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Letter: Speed cameras make safe drivers

I am all in favor of speed cameras near schools ["Problems with speed cams persist," Letters, Sept. 17]. Many people seem to have forgotten what they should have learned in driver's ed courses.

People also seem to have forgotten what a stop sign means. I take a couple of walks a day and pass the A.P. Willits Elementary School area, where there is a stop sign. I frequently see cars ignore it, either by rolling past it without completely stopping, or in some cases driving right past without stopping at all.

As a citizen concerned for the safety of people and particularly children, I often wish I had the authority to stop the offenders and ticket them.

Joe Longo, Syosset

Transit managers deserve raises

State Sen. Lee Zeldin (R-Shirley) should do his research before making statements like a manager has "an inherent responsibility to be a leader and an important aspect of that is to lead by example" ["Zeldin: Cancel MTA manager raises," News, Sept. 8].

During emergencies, transit managers work 10- to 12-hour days, nonstop. They support a system that transports millions of people 24/7, with little notice or fanfare. When snow and numerous man-made emergencies keep most commuters stranded, transit managers are already at locations tending to the problems and getting ready for the next day's service.

A manager's inherent responsibility took no backseat after the Sept. 11 attacks, when transit managers worked countless days on end at the World Trade Center site, transporting emergency service personnel, the wounded, and food and supplies.

Hourly and supervisory employees received raises during the last six years, while transit managers haven't. Are they not subject to the same price and inflation increases?

Michael Calabro, Bellmore

Editor's note: The writer is a retired Long Island Rail Road transit manager.

Help kids who can be saved

Anne Michaud almost has it right in her column "A failure to communicate our values" [Opinion, Sept. 11], about the misguided young man killed fighting for the Islamic State group.

But the failure is not the fault of the American community, as she would have us blindly believe; it is a failure of parenting and loving support that traditionally begins at one's birth and ends at the death of the parent.

When involved and loving parents are absent, children are left to their own devices. Some use this freedom wisely, others poorly. And that is their right as Americans.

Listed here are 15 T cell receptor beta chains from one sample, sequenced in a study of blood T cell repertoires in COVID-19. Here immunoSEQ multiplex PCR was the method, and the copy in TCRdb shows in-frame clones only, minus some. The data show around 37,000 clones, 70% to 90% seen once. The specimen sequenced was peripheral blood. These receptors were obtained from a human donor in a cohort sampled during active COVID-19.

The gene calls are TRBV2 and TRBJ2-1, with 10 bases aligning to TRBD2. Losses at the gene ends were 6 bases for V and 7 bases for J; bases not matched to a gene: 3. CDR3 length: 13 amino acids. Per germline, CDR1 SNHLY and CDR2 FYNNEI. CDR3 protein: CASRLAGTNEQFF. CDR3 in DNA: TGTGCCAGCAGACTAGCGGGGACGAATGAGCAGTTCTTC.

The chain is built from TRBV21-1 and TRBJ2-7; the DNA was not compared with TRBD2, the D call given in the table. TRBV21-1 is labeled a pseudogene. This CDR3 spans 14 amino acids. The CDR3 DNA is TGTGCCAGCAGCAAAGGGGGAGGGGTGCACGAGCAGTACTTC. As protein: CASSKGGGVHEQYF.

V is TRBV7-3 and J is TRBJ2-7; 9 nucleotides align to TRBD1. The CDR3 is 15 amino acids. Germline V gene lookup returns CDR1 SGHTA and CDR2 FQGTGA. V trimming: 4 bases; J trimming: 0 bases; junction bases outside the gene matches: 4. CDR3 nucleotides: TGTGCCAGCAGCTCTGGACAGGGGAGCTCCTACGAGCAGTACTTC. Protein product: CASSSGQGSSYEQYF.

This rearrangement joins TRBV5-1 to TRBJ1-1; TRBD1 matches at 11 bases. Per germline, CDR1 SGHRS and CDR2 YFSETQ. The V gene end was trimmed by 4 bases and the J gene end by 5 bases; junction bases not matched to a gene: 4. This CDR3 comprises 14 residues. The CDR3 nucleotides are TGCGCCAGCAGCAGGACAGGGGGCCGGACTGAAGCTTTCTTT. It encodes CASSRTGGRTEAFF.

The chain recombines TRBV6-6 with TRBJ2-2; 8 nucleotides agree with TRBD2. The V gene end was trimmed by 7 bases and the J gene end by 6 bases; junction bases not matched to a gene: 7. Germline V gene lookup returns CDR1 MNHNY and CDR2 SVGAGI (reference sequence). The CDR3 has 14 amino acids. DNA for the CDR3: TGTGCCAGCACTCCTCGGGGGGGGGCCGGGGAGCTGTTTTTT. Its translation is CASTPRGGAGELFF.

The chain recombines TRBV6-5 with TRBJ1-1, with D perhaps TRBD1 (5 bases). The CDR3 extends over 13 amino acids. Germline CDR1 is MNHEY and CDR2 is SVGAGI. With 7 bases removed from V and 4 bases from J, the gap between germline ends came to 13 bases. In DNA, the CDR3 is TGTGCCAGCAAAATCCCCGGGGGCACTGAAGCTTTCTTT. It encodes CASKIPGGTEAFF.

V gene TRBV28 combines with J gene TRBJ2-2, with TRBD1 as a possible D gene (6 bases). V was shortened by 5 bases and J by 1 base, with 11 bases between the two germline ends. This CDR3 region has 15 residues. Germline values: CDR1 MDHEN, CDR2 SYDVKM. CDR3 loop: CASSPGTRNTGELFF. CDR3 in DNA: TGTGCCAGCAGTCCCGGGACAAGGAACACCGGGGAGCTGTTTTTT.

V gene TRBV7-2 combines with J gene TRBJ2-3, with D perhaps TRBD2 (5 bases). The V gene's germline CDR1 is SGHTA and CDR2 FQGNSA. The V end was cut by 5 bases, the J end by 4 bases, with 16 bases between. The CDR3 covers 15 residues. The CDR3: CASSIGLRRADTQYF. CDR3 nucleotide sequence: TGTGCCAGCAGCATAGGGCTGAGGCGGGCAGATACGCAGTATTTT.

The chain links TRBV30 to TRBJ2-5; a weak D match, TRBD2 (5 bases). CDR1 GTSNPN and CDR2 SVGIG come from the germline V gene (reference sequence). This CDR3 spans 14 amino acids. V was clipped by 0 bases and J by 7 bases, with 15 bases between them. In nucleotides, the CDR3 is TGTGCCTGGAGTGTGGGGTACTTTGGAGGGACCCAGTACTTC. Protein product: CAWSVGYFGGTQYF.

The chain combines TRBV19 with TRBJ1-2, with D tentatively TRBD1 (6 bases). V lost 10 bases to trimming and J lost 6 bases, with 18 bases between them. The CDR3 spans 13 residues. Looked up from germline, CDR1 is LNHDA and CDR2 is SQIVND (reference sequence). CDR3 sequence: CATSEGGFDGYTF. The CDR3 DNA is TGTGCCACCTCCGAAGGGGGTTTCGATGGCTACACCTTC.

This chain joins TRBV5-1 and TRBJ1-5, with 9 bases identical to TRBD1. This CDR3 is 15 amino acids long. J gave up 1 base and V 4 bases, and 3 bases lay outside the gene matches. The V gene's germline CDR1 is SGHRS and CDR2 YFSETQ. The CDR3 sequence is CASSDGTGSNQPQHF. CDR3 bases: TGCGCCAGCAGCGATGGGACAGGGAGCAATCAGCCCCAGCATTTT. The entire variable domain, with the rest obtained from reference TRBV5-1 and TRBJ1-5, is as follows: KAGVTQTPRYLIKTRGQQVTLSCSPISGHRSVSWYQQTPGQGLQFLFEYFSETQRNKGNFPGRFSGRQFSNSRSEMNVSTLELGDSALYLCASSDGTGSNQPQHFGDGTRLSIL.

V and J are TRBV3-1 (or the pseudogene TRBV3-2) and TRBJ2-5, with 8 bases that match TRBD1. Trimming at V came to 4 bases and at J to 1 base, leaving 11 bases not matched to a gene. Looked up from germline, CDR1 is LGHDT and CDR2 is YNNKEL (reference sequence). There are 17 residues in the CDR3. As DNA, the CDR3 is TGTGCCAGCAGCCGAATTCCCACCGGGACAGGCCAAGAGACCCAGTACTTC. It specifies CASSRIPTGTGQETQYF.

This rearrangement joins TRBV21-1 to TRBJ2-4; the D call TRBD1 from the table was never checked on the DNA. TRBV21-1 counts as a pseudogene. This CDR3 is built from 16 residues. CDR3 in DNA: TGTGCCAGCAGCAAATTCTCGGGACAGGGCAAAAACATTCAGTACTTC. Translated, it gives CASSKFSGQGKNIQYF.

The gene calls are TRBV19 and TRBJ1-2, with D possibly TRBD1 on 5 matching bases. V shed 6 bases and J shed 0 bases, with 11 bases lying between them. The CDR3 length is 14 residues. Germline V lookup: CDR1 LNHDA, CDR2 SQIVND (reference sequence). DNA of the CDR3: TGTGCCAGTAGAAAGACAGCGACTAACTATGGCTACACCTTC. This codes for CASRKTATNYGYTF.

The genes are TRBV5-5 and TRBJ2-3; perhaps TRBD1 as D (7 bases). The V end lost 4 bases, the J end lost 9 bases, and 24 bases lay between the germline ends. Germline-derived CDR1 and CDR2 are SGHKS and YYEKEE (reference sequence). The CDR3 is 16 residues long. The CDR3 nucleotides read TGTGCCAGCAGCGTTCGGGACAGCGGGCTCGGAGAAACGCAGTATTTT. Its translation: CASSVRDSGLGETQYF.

If people really wish to help this generation of disenfranchised children, I suggest we stop fretting about those who can't be saved and spend far more time with those who can be.

D. Alan Barth, Huntington

U.S. Senate fails to curb money

Let's thank the U.S. Senate for voting against an amendment to overturn Citizens United, reaffirming the concept of "one dollar, one vote" instead of the antiquated "one man, one vote." Can you imagine the mess this country would be in if big money couldn't buy its politicians?

The student loan problem might get solved. Climate change would be recognized as a legitimate concern. Income inequality and the demise of the middle class would be addressed. Instead, we get the status quo.

The current state of affairs in this country is the result of the free-market approach we take to solve every problem that confronts us. We will not get anywhere until we stop selling our country, our elected officials and our government to the highest bidder.

James Orlandi, Central Islip

Workers' rights are eroding

In response to the letter writer who asked, "What happened to a day's work for a day's pay?" [Differing views on 'whiny' workers," Sept. 12], the majority of the workforce has seen an increase in the number of hours worked in a day and a decrease in pay and benefits.

The use of sick time and even vacation is viewed negatively by managers. Companies cut jobs and pass the work on to the people who remain. The savings from "necessary" job cuts go deep into the pockets of management, while workers receive little to no compensation for the additional tasks and hours.

The achievements of the labor movement of the 19th and 20th centuries are in a state of regress. Today's management is anti-labor and seeks to rewrite laws designed to uphold the rights of workingmen and women. Companies hire consultants and law firms to look for legal loopholes in workforce protection laws.

Workingmen and women must stand up for their rights in the workplace and, if doing so makes me "whiny," then I'm proud to be a crybaby.

Luann Dunne, West Islip

Editor's note: The writer is the union president of the West Islip Secretarial Employees.